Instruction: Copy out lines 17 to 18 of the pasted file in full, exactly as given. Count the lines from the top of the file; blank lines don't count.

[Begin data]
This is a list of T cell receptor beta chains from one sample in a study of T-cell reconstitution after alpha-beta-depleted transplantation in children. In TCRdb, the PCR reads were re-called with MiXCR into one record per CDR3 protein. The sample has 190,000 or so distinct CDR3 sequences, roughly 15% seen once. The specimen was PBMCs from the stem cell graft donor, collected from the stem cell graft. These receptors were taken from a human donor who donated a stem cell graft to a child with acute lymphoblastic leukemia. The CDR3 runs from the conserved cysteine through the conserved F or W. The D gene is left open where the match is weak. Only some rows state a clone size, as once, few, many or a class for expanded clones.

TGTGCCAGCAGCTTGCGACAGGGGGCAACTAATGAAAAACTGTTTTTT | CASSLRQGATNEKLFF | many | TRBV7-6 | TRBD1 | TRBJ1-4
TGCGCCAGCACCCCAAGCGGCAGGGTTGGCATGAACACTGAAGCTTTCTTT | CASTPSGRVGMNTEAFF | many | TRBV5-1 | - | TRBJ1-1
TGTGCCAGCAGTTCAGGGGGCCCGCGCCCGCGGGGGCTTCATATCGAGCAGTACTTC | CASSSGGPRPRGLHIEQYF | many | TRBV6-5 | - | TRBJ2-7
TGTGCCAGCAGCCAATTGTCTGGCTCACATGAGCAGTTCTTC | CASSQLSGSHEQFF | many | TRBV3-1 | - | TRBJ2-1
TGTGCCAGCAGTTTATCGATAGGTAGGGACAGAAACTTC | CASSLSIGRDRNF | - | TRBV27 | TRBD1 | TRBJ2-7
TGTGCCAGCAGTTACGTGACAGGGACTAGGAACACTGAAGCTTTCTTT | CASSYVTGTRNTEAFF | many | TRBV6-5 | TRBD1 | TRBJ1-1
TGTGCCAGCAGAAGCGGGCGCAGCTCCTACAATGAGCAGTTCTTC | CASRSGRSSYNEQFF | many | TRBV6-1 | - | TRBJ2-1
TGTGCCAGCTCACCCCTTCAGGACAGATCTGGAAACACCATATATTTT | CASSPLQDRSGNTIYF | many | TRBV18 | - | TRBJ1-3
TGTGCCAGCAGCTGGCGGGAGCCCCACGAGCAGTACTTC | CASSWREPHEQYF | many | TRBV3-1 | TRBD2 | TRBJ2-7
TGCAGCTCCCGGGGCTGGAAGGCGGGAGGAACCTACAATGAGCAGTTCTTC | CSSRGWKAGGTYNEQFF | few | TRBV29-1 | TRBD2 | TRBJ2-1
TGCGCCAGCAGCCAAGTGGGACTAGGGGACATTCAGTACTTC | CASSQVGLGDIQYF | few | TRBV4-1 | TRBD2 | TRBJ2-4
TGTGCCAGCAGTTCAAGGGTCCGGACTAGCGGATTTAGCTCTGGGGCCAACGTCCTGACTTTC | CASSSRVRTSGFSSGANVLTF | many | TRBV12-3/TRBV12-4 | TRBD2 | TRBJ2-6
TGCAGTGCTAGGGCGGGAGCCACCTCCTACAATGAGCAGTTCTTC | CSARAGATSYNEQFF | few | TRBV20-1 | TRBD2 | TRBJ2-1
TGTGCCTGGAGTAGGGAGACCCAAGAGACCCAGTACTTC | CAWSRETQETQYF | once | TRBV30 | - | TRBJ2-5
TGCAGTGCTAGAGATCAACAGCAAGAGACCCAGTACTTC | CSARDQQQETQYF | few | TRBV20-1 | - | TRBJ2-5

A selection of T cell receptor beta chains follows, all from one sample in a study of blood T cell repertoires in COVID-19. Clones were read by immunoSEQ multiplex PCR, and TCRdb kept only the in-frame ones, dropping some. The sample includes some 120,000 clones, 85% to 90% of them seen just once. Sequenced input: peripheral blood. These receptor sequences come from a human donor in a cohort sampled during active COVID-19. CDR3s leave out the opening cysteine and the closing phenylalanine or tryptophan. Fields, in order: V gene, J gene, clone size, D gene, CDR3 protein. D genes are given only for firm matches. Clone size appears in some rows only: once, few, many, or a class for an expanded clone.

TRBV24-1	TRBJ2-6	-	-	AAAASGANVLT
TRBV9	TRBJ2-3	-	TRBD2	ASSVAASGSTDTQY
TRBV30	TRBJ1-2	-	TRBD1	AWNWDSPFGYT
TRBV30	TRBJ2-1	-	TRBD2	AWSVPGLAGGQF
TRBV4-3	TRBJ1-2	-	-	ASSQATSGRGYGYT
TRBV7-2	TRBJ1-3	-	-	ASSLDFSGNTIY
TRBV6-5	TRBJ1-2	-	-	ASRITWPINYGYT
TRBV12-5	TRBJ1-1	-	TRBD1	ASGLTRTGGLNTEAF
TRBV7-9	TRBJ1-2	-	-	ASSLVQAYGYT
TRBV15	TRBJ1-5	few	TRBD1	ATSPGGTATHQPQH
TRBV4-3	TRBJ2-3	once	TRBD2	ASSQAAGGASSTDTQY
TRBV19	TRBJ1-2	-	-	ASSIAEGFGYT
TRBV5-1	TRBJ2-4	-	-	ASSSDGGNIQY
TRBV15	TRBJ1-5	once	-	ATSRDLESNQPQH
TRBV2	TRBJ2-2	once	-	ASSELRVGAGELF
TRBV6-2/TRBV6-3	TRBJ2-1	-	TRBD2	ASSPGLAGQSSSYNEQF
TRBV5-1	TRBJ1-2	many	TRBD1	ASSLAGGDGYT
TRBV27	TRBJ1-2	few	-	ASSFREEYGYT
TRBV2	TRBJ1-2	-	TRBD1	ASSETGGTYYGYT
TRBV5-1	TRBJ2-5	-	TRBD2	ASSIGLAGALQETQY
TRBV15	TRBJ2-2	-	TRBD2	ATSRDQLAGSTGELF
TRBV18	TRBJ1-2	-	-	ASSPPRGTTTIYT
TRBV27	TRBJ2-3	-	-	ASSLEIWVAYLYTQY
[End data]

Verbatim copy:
A selection of T cell receptor beta chains follows, all from one sample in a study of blood T cell repertoires in COVID-19. Clones were read by immunoSEQ multiplex PCR, and TCRdb kept only the in-frame ones, dropping some. The sample includes some 120,000 clones, 85% to 90% of them seen just once. Sequenced input: peripheral blood. These receptor sequences come from a human donor in a cohort sampled during active COVID-19. CDR3s leave out the opening cysteine and the closing phenylalanine or tryptophan. Fields, in order: V gene, J gene, clone size, D gene, CDR3 protein. D genes are given only for firm matches. Clone size appears in some rows only: once, few, many, or a class for an expanded clone.

TRBV24-1	TRBJ2-6	-	-	AAAASGANVLT